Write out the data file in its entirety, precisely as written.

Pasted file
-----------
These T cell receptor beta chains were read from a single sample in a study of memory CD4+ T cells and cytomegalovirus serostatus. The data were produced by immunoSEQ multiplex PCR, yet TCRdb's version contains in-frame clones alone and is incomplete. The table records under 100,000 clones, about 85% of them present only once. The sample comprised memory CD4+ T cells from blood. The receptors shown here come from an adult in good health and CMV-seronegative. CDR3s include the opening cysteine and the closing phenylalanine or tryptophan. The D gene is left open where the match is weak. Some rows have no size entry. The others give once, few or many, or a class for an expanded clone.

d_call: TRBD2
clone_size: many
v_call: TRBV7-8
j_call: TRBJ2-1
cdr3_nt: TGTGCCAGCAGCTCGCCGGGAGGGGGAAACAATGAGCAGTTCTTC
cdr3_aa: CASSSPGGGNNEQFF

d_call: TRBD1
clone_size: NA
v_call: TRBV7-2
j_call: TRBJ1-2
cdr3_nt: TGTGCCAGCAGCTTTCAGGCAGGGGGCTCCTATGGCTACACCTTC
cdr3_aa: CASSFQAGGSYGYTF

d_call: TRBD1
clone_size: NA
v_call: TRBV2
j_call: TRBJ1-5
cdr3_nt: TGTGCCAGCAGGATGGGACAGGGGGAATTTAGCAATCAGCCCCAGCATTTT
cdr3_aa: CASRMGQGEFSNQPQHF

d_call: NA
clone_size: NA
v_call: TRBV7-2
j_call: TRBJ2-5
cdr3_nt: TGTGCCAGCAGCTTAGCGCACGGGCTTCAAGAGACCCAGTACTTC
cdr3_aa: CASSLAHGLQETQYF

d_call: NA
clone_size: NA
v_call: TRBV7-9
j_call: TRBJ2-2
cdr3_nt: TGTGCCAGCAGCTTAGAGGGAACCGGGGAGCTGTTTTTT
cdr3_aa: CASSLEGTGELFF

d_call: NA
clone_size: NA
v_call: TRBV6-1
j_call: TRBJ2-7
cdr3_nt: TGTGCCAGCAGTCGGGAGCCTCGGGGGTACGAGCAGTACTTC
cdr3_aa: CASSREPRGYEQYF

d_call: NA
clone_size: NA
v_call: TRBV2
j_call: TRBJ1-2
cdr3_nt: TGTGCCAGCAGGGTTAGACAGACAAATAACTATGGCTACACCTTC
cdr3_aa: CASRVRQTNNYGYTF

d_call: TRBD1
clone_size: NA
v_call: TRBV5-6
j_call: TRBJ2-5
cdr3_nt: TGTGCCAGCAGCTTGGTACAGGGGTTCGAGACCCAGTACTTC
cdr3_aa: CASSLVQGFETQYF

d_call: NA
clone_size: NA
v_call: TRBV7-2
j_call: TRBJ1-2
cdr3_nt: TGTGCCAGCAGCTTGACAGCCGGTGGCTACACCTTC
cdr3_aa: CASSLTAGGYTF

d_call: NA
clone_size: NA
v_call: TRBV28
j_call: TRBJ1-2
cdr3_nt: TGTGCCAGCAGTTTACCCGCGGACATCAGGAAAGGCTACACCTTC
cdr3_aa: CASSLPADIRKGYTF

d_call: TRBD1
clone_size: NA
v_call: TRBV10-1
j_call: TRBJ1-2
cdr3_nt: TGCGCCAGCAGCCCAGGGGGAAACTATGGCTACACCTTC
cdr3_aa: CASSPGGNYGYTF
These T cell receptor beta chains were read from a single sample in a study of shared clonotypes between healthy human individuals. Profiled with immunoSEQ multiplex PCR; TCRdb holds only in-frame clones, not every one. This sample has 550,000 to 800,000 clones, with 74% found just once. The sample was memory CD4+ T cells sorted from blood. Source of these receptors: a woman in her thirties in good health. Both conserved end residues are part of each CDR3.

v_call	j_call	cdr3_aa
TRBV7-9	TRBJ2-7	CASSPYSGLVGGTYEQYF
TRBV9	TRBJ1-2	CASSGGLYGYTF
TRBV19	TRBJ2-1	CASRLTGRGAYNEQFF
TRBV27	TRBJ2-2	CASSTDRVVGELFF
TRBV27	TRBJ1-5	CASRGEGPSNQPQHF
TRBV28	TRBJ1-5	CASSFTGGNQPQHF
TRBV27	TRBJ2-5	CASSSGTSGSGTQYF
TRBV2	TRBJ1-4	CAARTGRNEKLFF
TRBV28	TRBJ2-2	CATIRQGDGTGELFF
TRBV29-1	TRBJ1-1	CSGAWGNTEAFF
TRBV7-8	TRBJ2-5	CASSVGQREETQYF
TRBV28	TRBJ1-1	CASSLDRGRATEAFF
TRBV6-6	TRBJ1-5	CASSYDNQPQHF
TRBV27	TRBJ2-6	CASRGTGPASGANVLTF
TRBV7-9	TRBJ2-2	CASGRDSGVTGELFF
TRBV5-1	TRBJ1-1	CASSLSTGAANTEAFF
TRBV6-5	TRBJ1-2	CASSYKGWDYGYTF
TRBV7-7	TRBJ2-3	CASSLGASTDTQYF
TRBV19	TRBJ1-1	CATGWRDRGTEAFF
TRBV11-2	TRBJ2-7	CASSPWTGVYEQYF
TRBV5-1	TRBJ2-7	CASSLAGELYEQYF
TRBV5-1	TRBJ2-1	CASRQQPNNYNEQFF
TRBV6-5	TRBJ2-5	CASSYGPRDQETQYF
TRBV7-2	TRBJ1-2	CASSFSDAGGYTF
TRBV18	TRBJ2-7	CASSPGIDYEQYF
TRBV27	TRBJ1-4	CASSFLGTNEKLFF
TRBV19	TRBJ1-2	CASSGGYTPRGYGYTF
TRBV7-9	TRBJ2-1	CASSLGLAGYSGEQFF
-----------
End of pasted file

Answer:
These T cell receptor beta chains were read from a single sample in a study of memory CD4+ T cells and cytomegalovirus serostatus. The data were produced by immunoSEQ multiplex PCR, yet TCRdb's version contains in-frame clones alone and is incomplete. The table records under 100,000 clones, about 85% of them present only once. The sample comprised memory CD4+ T cells from blood. The receptors shown here come from an adult in good health and CMV-seronegative. CDR3s include the opening cysteine and the closing phenylalanine or tryptophan. The D gene is left open where the match is weak. Some rows have no size entry. The others give once, few or many, or a class for an expanded clone.

d_call: TRBD2
clone_size: many
v_call: TRBV7-8
j_call: TRBJ2-1
cdr3_nt: TGTGCCAGCAGCTCGCCGGGAGGGGGAAACAATGAGCAGTTCTTC
cdr3_aa: CASSSPGGGNNEQFF

d_call: TRBD1
clone_size: NA
v_call: TRBV7-2
j_call: TRBJ1-2
cdr3_nt: TGTGCCAGCAGCTTTCAGGCAGGGGGCTCCTATGGCTACACCTTC
cdr3_aa: CASSFQAGGSYGYTF

d_call: TRBD1
clone_size: NA
v_call: TRBV2
j_call: TRBJ1-5
cdr3_nt: TGTGCCAGCAGGATGGGACAGGGGGAATTTAGCAATCAGCCCCAGCATTTT
cdr3_aa: CASRMGQGEFSNQPQHF

d_call: NA
clone_size: NA
v_call: TRBV7-2
j_call: TRBJ2-5
cdr3_nt: TGTGCCAGCAGCTTAGCGCACGGGCTTCAAGAGACCCAGTACTTC
cdr3_aa: CASSLAHGLQETQYF

d_call: NA
clone_size: NA
v_call: TRBV7-9
j_call: TRBJ2-2
cdr3_nt: TGTGCCAGCAGCTTAGAGGGAACCGGGGAGCTGTTTTTT
cdr3_aa: CASSLEGTGELFF

d_call: NA
clone_size: NA
v_call: TRBV6-1
j_call: TRBJ2-7
cdr3_nt: TGTGCCAGCAGTCGGGAGCCTCGGGGGTACGAGCAGTACTTC
cdr3_aa: CASSREPRGYEQYF

d_call: NA
clone_size: NA
v_call: TRBV2
j_call: TRBJ1-2
cdr3_nt: TGTGCCAGCAGGGTTAGACAGACAAATAACTATGGCTACACCTTC
cdr3_aa: CASRVRQTNNYGYTF

d_call: TRBD1
clone_size: NA
v_call: TRBV5-6
j_call: TRBJ2-5
cdr3_nt: TGTGCCAGCAGCTTGGTACAGGGGTTCGAGACCCAGTACTTC
cdr3_aa: CASSLVQGFETQYF

d_call: NA
clone_size: NA
v_call: TRBV7-2
j_call: TRBJ1-2
cdr3_nt: TGTGCCAGCAGCTTGACAGCCGGTGGCTACACCTTC
cdr3_aa: CASSLTAGGYTF

d_call: NA
clone_size: NA
v_call: TRBV28
j_call: TRBJ1-2
cdr3_nt: TGTGCCAGCAGTTTACCCGCGGACATCAGGAAAGGCTACACCTTC
cdr3_aa: CASSLPADIRKGYTF

d_call: TRBD1
clone_size: NA
v_call: TRBV10-1
j_call: TRBJ1-2
cdr3_nt: TGCGCCAGCAGCCCAGGGGGAAACTATGGCTACACCTTC
cdr3_aa: CASSPGGNYGYTF
These T cell receptor beta chains were read from a single sample in a study of shared clonotypes between healthy human individuals. Profiled with immunoSEQ multiplex PCR; TCRdb holds only in-frame clones, not every one. This sample has 550,000 to 800,000 clones, with 74% found just once. The sample was memory CD4+ T cells sorted from blood. Source of these receptors: a woman in her thirties in good health. Both conserved end residues are part of each CDR3.

v_call	j_call	cdr3_aa
TRBV7-9	TRBJ2-7	CASSPYSGLVGGTYEQYF
TRBV9	TRBJ1-2	CASSGGLYGYTF
TRBV19	TRBJ2-1	CASRLTGRGAYNEQFF
TRBV27	TRBJ2-2	CASSTDRVVGELFF
TRBV27	TRBJ1-5	CASRGEGPSNQPQHF
TRBV28	TRBJ1-5	CASSFTGGNQPQHF
TRBV27	TRBJ2-5	CASSSGTSGSGTQYF
TRBV2	TRBJ1-4	CAARTGRNEKLFF
TRBV28	TRBJ2-2	CATIRQGDGTGELFF
TRBV29-1	TRBJ1-1	CSGAWGNTEAFF
TRBV7-8	TRBJ2-5	CASSVGQREETQYF
TRBV28	TRBJ1-1	CASSLDRGRATEAFF
TRBV6-6	TRBJ1-5	CASSYDNQPQHF
TRBV27	TRBJ2-6	CASRGTGPASGANVLTF
TRBV7-9	TRBJ2-2	CASGRDSGVTGELFF
TRBV5-1	TRBJ1-1	CASSLSTGAANTEAFF
TRBV6-5	TRBJ1-2	CASSYKGWDYGYTF
TRBV7-7	TRBJ2-3	CASSLGASTDTQYF
TRBV19	TRBJ1-1	CATGWRDRGTEAFF
TRBV11-2	TRBJ2-7	CASSPWTGVYEQYF
TRBV5-1	TRBJ2-7	CASSLAGELYEQYF
TRBV5-1	TRBJ2-1	CASRQQPNNYNEQFF
TRBV6-5	TRBJ2-5	CASSYGPRDQETQYF
TRBV7-2	TRBJ1-2	CASSFSDAGGYTF
TRBV18	TRBJ2-7	CASSPGIDYEQYF
TRBV27	TRBJ1-4	CASSFLGTNEKLFF
TRBV19	TRBJ1-2	CASSGGYTPRGYGYTF
TRBV7-9	TRBJ2-1	CASSLGLAGYSGEQFF